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Introducing Our School Theme: "Im Ein Ani Li Mi Li"
Judy Finkelstein-Taff

 

Dear CJDS Community,

The first thought that came to mind today is Hineini, we are here! Then, I chuckled as I remembered this Jewish concept was our school-wide theme just a few years ago.

Next, I thought of our theme from two years ago, Yaaleh v’Yavo, higher and higher. This idea of reaching high to bring our students back to campus as we adapt to our “next normal" resonates this year as well. 

Then, as our students and teachers began walking the CJDS halls while adapting to new protocols to keep us all healthy and safe, all I could think about was V’ahavta L’reacha Kamocha, Love your neighbor as you love yourself. How fortuitous it was for us to introduce that theme last year! We never could have predicted how our students would later rely on those ancient words in a modern context.

Our school-wide themes always serve as an anchor to our school year, but this year more than ever, I feel a sense of gratitude for weaving in words of Torah to our school life each year. These ancient words not only guide us and comfort us, but become part of our tool box in helping to repair our world.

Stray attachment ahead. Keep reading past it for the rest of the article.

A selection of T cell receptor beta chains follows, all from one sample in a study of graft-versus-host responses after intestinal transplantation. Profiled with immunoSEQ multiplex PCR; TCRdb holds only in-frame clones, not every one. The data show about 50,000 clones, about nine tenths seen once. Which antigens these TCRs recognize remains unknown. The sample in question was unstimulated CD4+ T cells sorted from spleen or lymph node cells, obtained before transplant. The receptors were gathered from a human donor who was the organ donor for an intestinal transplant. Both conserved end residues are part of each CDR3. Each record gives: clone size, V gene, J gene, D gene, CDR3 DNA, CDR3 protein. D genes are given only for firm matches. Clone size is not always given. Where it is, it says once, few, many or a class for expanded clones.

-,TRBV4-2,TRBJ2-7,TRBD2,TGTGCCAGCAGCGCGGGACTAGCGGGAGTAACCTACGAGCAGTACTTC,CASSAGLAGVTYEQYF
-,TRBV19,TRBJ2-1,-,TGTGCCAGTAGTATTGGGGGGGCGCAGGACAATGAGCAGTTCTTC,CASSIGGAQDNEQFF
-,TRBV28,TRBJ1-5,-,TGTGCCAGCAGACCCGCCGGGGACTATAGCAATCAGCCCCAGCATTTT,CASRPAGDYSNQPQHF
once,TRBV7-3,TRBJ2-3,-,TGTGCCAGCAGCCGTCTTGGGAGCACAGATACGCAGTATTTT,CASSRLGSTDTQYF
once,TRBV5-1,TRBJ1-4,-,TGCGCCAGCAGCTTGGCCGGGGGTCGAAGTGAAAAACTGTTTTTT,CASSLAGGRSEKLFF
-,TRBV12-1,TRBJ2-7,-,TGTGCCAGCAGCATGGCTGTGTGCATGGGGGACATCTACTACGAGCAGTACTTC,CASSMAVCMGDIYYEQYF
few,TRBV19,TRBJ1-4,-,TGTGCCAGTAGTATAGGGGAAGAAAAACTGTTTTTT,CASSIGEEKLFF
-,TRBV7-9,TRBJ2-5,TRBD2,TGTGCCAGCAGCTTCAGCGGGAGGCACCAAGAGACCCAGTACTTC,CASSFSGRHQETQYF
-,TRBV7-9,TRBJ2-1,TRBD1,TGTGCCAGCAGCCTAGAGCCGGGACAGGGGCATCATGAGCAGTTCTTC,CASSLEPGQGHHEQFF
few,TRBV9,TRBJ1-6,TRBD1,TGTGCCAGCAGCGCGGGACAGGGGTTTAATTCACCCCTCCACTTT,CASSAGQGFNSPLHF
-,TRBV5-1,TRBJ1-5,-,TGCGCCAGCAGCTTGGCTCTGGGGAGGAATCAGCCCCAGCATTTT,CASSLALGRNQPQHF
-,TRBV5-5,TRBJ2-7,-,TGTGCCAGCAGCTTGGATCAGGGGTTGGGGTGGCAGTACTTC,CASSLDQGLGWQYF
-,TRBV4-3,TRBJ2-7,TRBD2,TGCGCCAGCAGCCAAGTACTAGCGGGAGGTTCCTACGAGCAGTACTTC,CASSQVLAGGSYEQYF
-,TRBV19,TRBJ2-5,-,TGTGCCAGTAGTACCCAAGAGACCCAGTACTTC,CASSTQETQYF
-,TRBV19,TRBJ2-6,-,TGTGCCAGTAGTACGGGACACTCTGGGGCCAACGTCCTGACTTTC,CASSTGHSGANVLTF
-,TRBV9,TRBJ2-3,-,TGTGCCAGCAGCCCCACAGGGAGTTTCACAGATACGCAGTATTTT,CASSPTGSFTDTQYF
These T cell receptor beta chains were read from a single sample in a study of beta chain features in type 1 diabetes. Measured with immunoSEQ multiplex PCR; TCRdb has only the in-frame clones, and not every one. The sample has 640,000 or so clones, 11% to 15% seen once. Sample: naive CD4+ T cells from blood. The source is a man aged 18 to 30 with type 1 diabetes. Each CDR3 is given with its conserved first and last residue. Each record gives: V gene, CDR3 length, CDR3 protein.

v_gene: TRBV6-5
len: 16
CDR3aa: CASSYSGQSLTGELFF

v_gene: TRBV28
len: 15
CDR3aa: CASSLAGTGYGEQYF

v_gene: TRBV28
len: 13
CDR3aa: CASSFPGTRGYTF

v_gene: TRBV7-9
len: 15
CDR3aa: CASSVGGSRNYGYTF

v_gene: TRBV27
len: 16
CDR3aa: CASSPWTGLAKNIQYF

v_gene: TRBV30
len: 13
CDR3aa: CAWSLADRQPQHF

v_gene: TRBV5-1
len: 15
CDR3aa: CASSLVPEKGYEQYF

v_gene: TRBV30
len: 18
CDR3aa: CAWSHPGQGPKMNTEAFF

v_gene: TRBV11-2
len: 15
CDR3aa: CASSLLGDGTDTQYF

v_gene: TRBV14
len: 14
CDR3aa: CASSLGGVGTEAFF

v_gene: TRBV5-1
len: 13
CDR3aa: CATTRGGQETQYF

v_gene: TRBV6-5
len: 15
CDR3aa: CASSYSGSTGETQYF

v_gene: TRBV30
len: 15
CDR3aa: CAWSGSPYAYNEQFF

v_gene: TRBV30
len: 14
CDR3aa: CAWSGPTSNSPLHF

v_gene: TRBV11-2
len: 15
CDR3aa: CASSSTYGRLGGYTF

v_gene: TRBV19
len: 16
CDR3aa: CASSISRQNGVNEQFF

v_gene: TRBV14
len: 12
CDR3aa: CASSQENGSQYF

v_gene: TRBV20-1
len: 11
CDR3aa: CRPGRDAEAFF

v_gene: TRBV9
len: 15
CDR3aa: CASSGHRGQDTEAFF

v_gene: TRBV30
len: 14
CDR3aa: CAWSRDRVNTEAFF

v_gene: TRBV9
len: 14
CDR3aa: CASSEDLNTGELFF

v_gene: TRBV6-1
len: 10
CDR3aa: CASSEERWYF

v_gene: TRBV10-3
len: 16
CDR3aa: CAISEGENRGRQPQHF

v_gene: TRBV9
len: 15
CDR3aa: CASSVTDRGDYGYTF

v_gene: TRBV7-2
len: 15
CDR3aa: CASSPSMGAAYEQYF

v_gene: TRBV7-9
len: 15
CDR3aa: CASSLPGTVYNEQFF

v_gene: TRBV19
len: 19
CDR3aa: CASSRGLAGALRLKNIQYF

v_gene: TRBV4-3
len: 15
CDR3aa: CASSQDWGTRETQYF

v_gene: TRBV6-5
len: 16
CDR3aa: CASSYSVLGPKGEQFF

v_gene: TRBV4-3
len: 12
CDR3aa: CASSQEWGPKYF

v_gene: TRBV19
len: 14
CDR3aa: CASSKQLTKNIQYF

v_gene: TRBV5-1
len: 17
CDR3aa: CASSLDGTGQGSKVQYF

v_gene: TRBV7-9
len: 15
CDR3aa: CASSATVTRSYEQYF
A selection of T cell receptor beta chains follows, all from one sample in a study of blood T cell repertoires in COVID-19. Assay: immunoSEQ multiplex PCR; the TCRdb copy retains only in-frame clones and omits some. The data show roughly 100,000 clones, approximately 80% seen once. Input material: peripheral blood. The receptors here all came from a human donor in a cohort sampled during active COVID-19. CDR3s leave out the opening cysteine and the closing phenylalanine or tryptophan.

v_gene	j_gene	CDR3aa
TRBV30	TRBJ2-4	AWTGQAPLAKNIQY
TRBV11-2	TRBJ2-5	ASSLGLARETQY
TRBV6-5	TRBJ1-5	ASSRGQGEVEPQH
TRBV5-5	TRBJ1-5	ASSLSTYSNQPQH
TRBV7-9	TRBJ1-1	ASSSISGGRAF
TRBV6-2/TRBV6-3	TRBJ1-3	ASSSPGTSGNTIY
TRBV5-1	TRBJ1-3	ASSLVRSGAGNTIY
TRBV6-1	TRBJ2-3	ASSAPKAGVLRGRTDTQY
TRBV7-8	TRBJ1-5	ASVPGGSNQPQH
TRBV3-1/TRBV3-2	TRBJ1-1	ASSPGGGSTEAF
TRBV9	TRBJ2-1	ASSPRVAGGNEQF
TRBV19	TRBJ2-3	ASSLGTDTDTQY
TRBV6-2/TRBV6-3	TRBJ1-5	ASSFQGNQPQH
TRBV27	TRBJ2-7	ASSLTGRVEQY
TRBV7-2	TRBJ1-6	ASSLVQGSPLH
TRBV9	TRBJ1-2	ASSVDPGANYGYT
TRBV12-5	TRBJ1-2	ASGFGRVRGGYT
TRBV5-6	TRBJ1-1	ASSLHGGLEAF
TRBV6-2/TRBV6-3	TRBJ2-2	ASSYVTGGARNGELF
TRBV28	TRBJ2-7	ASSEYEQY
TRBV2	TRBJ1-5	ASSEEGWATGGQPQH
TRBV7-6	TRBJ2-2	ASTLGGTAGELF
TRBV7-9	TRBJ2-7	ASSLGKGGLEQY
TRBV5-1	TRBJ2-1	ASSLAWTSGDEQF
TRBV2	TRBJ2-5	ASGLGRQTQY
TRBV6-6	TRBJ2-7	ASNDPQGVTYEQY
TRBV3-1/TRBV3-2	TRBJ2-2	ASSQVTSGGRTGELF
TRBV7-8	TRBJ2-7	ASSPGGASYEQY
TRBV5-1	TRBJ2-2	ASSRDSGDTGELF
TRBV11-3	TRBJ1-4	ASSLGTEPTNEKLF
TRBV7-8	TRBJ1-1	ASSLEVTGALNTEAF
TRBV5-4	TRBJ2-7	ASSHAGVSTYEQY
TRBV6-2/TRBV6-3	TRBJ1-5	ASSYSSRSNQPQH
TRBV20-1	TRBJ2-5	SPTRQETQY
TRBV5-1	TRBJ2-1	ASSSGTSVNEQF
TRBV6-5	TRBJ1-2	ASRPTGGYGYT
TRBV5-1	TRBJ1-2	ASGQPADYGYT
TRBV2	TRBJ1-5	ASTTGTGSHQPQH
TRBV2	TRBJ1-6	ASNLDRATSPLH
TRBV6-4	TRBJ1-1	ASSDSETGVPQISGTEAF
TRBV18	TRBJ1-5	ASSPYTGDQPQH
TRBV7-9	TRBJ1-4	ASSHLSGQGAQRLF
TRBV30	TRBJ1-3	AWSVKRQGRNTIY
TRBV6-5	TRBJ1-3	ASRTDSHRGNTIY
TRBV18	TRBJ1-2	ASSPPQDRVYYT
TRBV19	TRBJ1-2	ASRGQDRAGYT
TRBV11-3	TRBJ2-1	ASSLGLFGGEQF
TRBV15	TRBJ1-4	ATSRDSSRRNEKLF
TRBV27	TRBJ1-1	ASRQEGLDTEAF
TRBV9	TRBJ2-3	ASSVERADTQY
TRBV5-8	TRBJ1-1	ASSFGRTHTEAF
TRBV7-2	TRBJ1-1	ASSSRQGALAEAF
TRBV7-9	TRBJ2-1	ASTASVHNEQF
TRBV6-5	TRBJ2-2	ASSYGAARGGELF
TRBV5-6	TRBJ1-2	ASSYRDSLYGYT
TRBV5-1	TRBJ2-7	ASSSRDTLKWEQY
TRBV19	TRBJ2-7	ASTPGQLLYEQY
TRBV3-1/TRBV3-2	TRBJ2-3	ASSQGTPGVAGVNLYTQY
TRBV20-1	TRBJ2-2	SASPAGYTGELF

Relating our theme to the current environment 

This year, our theme, Im Ein Ani Li Mi Li,  אם אין אני לי מי לי, is often credited to the great Rabbi Hillel which translates to: ‘If I am not for myself, who will be for me? And if I am only for myself, what am I? And if not now, when?”

I strongly believe this theme offers us a road map for this year. “If I am not for myself, who will be for me?” signifies that we must protect ourselves and our families from this deadly virus. We must wear masks, wash our hands frequently, and keep a safe distance from each other. It’s also important to understand these actions help not only us but help to keep our larger community safe. 

In addition, we must uphold the meaning of “If I am only for myself, what am I?” We must ask, what am I without caring about those in my community? 

And lastly, “If not now, when?” reminds us that chesed, our acts of kindness, cannot wait. If a family in our community becomes ill, they might need immediate help with meals now, and not later. If we currently can’t give the amount of tzedakah we’d like to give, we could give what we can now.

Shabbat Shalom,

Ms. J (Judy)